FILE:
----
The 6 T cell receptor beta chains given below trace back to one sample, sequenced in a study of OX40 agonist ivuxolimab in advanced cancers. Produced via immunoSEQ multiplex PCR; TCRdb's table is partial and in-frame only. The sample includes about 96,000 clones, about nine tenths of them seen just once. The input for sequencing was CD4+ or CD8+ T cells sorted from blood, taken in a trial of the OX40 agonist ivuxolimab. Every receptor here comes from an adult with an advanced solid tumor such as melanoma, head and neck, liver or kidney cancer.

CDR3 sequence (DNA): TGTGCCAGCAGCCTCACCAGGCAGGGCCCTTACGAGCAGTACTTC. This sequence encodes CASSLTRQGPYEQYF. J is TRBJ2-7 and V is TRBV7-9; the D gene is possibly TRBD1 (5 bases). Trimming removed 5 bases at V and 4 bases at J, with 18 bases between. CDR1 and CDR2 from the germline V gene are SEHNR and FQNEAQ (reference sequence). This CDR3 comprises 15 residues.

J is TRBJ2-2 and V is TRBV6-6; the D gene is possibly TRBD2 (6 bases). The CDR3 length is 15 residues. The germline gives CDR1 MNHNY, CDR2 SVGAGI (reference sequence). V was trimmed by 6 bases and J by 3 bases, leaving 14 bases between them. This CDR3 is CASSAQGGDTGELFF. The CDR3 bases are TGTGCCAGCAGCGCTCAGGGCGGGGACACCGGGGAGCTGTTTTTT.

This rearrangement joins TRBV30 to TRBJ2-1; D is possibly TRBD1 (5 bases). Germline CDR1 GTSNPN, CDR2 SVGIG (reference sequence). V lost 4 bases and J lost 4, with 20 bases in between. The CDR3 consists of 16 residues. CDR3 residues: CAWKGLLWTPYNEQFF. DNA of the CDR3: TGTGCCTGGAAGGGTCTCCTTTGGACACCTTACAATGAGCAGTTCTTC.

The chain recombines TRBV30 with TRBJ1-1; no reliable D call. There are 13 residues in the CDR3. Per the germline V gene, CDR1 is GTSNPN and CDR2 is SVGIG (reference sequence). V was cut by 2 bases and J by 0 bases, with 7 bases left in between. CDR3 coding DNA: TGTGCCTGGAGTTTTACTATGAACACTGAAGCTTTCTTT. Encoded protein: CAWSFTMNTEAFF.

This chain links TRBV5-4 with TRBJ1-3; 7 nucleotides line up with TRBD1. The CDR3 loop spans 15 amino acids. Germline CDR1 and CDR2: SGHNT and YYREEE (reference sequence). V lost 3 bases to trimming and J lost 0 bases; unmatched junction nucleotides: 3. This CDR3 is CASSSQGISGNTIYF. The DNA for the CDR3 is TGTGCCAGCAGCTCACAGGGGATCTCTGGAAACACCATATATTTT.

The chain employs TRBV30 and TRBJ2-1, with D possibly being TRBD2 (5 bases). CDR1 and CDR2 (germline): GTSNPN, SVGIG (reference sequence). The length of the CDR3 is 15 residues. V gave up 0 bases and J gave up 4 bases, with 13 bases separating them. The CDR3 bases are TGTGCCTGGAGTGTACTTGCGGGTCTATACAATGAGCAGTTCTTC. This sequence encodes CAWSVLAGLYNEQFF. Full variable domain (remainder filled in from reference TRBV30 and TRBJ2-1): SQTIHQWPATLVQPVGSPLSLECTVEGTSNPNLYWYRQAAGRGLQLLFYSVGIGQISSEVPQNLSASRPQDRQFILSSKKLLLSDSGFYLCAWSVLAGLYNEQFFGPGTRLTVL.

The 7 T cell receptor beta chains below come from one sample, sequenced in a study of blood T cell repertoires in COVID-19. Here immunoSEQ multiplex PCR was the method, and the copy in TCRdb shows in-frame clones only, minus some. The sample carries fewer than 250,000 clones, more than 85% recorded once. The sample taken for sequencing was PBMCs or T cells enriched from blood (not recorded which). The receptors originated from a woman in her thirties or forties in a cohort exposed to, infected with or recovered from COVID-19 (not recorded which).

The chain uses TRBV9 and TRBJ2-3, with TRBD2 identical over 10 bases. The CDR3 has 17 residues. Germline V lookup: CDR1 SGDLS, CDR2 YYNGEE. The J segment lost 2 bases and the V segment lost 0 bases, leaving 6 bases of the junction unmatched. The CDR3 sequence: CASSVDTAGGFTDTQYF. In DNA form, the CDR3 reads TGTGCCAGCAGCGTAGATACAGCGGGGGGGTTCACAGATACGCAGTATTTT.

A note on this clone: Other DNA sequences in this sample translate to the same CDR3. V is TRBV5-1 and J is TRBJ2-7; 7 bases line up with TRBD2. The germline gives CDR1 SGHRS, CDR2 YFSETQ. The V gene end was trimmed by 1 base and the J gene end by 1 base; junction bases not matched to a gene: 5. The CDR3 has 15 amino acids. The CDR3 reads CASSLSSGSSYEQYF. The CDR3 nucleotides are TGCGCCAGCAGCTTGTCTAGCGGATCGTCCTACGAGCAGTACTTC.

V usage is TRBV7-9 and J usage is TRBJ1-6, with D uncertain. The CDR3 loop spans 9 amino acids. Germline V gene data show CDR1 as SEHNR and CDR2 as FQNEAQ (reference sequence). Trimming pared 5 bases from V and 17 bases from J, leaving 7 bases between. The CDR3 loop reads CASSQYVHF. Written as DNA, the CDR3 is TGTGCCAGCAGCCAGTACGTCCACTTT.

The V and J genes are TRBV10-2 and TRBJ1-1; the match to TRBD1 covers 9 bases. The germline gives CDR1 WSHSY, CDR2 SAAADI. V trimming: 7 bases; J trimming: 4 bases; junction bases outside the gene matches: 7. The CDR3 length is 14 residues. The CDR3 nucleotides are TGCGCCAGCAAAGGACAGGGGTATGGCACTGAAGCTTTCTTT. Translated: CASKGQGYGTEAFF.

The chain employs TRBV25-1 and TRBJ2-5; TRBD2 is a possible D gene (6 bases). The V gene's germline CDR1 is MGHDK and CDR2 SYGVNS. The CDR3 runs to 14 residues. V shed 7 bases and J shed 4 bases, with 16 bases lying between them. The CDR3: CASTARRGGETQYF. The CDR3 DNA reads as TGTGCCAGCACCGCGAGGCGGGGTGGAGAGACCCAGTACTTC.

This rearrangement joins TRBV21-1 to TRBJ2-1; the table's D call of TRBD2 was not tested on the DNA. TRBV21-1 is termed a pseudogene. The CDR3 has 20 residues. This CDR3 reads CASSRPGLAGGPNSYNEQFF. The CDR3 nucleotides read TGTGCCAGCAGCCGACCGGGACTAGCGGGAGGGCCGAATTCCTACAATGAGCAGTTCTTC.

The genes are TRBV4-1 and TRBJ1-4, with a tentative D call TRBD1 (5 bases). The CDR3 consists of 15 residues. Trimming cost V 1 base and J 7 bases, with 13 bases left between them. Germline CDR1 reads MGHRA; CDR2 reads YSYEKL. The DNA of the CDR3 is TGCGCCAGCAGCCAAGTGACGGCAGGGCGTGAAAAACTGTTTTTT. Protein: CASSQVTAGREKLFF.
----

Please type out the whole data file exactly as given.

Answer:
The 6 T cell receptor beta chains given below trace back to one sample, sequenced in a study of OX40 agonist ivuxolimab in advanced cancers. Produced via immunoSEQ multiplex PCR; TCRdb's table is partial and in-frame only. The sample includes about 96,000 clones, about nine tenths of them seen just once. The input for sequencing was CD4+ or CD8+ T cells sorted from blood, taken in a trial of the OX40 agonist ivuxolimab. Every receptor here comes from an adult with an advanced solid tumor such as melanoma, head and neck, liver or kidney cancer.

CDR3 sequence (DNA): TGTGCCAGCAGCCTCACCAGGCAGGGCCCTTACGAGCAGTACTTC. This sequence encodes CASSLTRQGPYEQYF. J is TRBJ2-7 and V is TRBV7-9; the D gene is possibly TRBD1 (5 bases). Trimming removed 5 bases at V and 4 bases at J, with 18 bases between. CDR1 and CDR2 from the germline V gene are SEHNR and FQNEAQ (reference sequence). This CDR3 comprises 15 residues.

J is TRBJ2-2 and V is TRBV6-6; the D gene is possibly TRBD2 (6 bases). The CDR3 length is 15 residues. The germline gives CDR1 MNHNY, CDR2 SVGAGI (reference sequence). V was trimmed by 6 bases and J by 3 bases, leaving 14 bases between them. This CDR3 is CASSAQGGDTGELFF. The CDR3 bases are TGTGCCAGCAGCGCTCAGGGCGGGGACACCGGGGAGCTGTTTTTT.

This rearrangement joins TRBV30 to TRBJ2-1; D is possibly TRBD1 (5 bases). Germline CDR1 GTSNPN, CDR2 SVGIG (reference sequence). V lost 4 bases and J lost 4, with 20 bases in between. The CDR3 consists of 16 residues. CDR3 residues: CAWKGLLWTPYNEQFF. DNA of the CDR3: TGTGCCTGGAAGGGTCTCCTTTGGACACCTTACAATGAGCAGTTCTTC.

The chain recombines TRBV30 with TRBJ1-1; no reliable D call. There are 13 residues in the CDR3. Per the germline V gene, CDR1 is GTSNPN and CDR2 is SVGIG (reference sequence). V was cut by 2 bases and J by 0 bases, with 7 bases left in between. CDR3 coding DNA: TGTGCCTGGAGTTTTACTATGAACACTGAAGCTTTCTTT. Encoded protein: CAWSFTMNTEAFF.

This chain links TRBV5-4 with TRBJ1-3; 7 nucleotides line up with TRBD1. The CDR3 loop spans 15 amino acids. Germline CDR1 and CDR2: SGHNT and YYREEE (reference sequence). V lost 3 bases to trimming and J lost 0 bases; unmatched junction nucleotides: 3. This CDR3 is CASSSQGISGNTIYF. The DNA for the CDR3 is TGTGCCAGCAGCTCACAGGGGATCTCTGGAAACACCATATATTTT.

The chain employs TRBV30 and TRBJ2-1, with D possibly being TRBD2 (5 bases). CDR1 and CDR2 (germline): GTSNPN, SVGIG (reference sequence). The length of the CDR3 is 15 residues. V gave up 0 bases and J gave up 4 bases, with 13 bases separating them. The CDR3 bases are TGTGCCTGGAGTGTACTTGCGGGTCTATACAATGAGCAGTTCTTC. This sequence encodes CAWSVLAGLYNEQFF. Full variable domain (remainder filled in from reference TRBV30 and TRBJ2-1): SQTIHQWPATLVQPVGSPLSLECTVEGTSNPNLYWYRQAAGRGLQLLFYSVGIGQISSEVPQNLSASRPQDRQFILSSKKLLLSDSGFYLCAWSVLAGLYNEQFFGPGTRLTVL.

The 7 T cell receptor beta chains below come from one sample, sequenced in a study of blood T cell repertoires in COVID-19. Here immunoSEQ multiplex PCR was the method, and the copy in TCRdb shows in-frame clones only, minus some. The sample carries fewer than 250,000 clones, more than 85% recorded once. The sample taken for sequencing was PBMCs or T cells enriched from blood (not recorded which). The receptors originated from a woman in her thirties or forties in a cohort exposed to, infected with or recovered from COVID-19 (not recorded which).

The chain uses TRBV9 and TRBJ2-3, with TRBD2 identical over 10 bases. The CDR3 has 17 residues. Germline V lookup: CDR1 SGDLS, CDR2 YYNGEE. The J segment lost 2 bases and the V segment lost 0 bases, leaving 6 bases of the junction unmatched. The CDR3 sequence: CASSVDTAGGFTDTQYF. In DNA form, the CDR3 reads TGTGCCAGCAGCGTAGATACAGCGGGGGGGTTCACAGATACGCAGTATTTT.

A note on this clone: Other DNA sequences in this sample translate to the same CDR3. V is TRBV5-1 and J is TRBJ2-7; 7 bases line up with TRBD2. The germline gives CDR1 SGHRS, CDR2 YFSETQ. The V gene end was trimmed by 1 base and the J gene end by 1 base; junction bases not matched to a gene: 5. The CDR3 has 15 amino acids. The CDR3 reads CASSLSSGSSYEQYF. The CDR3 nucleotides are TGCGCCAGCAGCTTGTCTAGCGGATCGTCCTACGAGCAGTACTTC.

V usage is TRBV7-9 and J usage is TRBJ1-6, with D uncertain. The CDR3 loop spans 9 amino acids. Germline V gene data show CDR1 as SEHNR and CDR2 as FQNEAQ (reference sequence). Trimming pared 5 bases from V and 17 bases from J, leaving 7 bases between. The CDR3 loop reads CASSQYVHF. Written as DNA, the CDR3 is TGTGCCAGCAGCCAGTACGTCCACTTT.

The V and J genes are TRBV10-2 and TRBJ1-1; the match to TRBD1 covers 9 bases. The germline gives CDR1 WSHSY, CDR2 SAAADI. V trimming: 7 bases; J trimming: 4 bases; junction bases outside the gene matches: 7. The CDR3 length is 14 residues. The CDR3 nucleotides are TGCGCCAGCAAAGGACAGGGGTATGGCACTGAAGCTTTCTTT. Translated: CASKGQGYGTEAFF.

The chain employs TRBV25-1 and TRBJ2-5; TRBD2 is a possible D gene (6 bases). The V gene's germline CDR1 is MGHDK and CDR2 SYGVNS. The CDR3 runs to 14 residues. V shed 7 bases and J shed 4 bases, with 16 bases lying between them. The CDR3: CASTARRGGETQYF. The CDR3 DNA reads as TGTGCCAGCACCGCGAGGCGGGGTGGAGAGACCCAGTACTTC.

This rearrangement joins TRBV21-1 to TRBJ2-1; the table's D call of TRBD2 was not tested on the DNA. TRBV21-1 is termed a pseudogene. The CDR3 has 20 residues. This CDR3 reads CASSRPGLAGGPNSYNEQFF. The CDR3 nucleotides read TGTGCCAGCAGCCGACCGGGACTAGCGGGAGGGCCGAATTCCTACAATGAGCAGTTCTTC.

The genes are TRBV4-1 and TRBJ1-4, with a tentative D call TRBD1 (5 bases). The CDR3 consists of 15 residues. Trimming cost V 1 base and J 7 bases, with 13 bases left between them. Germline CDR1 reads MGHRA; CDR2 reads YSYEKL. The DNA of the CDR3 is TGCGCCAGCAGCCAAGTGACGGCAGGGCGTGAAAAACTGTTTTTT. Protein: CASSQVTAGREKLFF.